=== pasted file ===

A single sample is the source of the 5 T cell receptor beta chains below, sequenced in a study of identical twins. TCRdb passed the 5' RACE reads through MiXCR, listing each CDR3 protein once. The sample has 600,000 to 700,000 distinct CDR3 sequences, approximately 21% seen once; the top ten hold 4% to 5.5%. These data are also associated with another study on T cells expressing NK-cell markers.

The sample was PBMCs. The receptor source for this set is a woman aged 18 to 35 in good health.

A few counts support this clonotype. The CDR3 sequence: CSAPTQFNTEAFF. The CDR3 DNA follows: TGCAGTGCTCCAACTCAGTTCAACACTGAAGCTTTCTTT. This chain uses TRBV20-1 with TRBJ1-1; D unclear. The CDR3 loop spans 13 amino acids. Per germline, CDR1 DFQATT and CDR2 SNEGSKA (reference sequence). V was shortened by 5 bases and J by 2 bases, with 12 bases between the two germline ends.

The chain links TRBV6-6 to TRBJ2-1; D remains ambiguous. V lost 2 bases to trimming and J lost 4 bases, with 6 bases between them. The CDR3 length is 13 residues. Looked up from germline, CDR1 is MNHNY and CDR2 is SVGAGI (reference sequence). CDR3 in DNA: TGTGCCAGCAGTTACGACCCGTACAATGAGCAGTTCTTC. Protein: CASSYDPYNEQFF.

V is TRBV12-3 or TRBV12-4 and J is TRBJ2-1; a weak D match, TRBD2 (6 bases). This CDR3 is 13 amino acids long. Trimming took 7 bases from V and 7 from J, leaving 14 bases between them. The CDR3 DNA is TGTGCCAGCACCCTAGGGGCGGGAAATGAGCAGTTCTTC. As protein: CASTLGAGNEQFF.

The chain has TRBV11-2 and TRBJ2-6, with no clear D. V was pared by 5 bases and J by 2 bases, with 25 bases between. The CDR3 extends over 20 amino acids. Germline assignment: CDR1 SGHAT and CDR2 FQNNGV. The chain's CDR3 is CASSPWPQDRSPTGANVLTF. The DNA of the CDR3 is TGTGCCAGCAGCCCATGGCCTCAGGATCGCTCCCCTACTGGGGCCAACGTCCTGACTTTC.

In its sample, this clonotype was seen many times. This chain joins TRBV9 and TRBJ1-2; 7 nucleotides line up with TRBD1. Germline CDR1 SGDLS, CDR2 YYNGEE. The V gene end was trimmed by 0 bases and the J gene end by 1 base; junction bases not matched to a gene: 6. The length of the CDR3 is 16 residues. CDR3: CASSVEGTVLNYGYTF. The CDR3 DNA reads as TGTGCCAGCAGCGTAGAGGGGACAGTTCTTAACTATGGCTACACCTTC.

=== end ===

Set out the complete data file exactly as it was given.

A single sample is the source of the 5 T cell receptor beta chains below, sequenced in a study of identical twins. TCRdb passed the 5' RACE reads through MiXCR, listing each CDR3 protein once. The sample has 600,000 to 700,000 distinct CDR3 sequences, approximately 21% seen once; the top ten hold 4% to 5.5%. These data are also associated with another study on T cells expressing NK-cell markers.

The sample was PBMCs. The receptor source for this set is a woman aged 18 to 35 in good health.

A few counts support this clonotype. The CDR3 sequence: CSAPTQFNTEAFF. The CDR3 DNA follows: TGCAGTGCTCCAACTCAGTTCAACACTGAAGCTTTCTTT. This chain uses TRBV20-1 with TRBJ1-1; D unclear. The CDR3 loop spans 13 amino acids. Per germline, CDR1 DFQATT and CDR2 SNEGSKA (reference sequence). V was shortened by 5 bases and J by 2 bases, with 12 bases between the two germline ends.

The chain links TRBV6-6 to TRBJ2-1; D remains ambiguous. V lost 2 bases to trimming and J lost 4 bases, with 6 bases between them. The CDR3 length is 13 residues. Looked up from germline, CDR1 is MNHNY and CDR2 is SVGAGI (reference sequence). CDR3 in DNA: TGTGCCAGCAGTTACGACCCGTACAATGAGCAGTTCTTC. Protein: CASSYDPYNEQFF.

V is TRBV12-3 or TRBV12-4 and J is TRBJ2-1; a weak D match, TRBD2 (6 bases). This CDR3 is 13 amino acids long. Trimming took 7 bases from V and 7 from J, leaving 14 bases between them. The CDR3 DNA is TGTGCCAGCACCCTAGGGGCGGGAAATGAGCAGTTCTTC. As protein: CASTLGAGNEQFF.

The chain has TRBV11-2 and TRBJ2-6, with no clear D. V was pared by 5 bases and J by 2 bases, with 25 bases between. The CDR3 extends over 20 amino acids. Germline assignment: CDR1 SGHAT and CDR2 FQNNGV. The chain's CDR3 is CASSPWPQDRSPTGANVLTF. The DNA of the CDR3 is TGTGCCAGCAGCCCATGGCCTCAGGATCGCTCCCCTACTGGGGCCAACGTCCTGACTTTC.

In its sample, this clonotype was seen many times. This chain joins TRBV9 and TRBJ1-2; 7 nucleotides line up with TRBD1. Germline CDR1 SGDLS, CDR2 YYNGEE. The V gene end was trimmed by 0 bases and the J gene end by 1 base; junction bases not matched to a gene: 6. The length of the CDR3 is 16 residues. CDR3: CASSVEGTVLNYGYTF. The CDR3 DNA reads as TGTGCCAGCAGCGTAGAGGGGACAGTTCTTAACTATGGCTACACCTTC.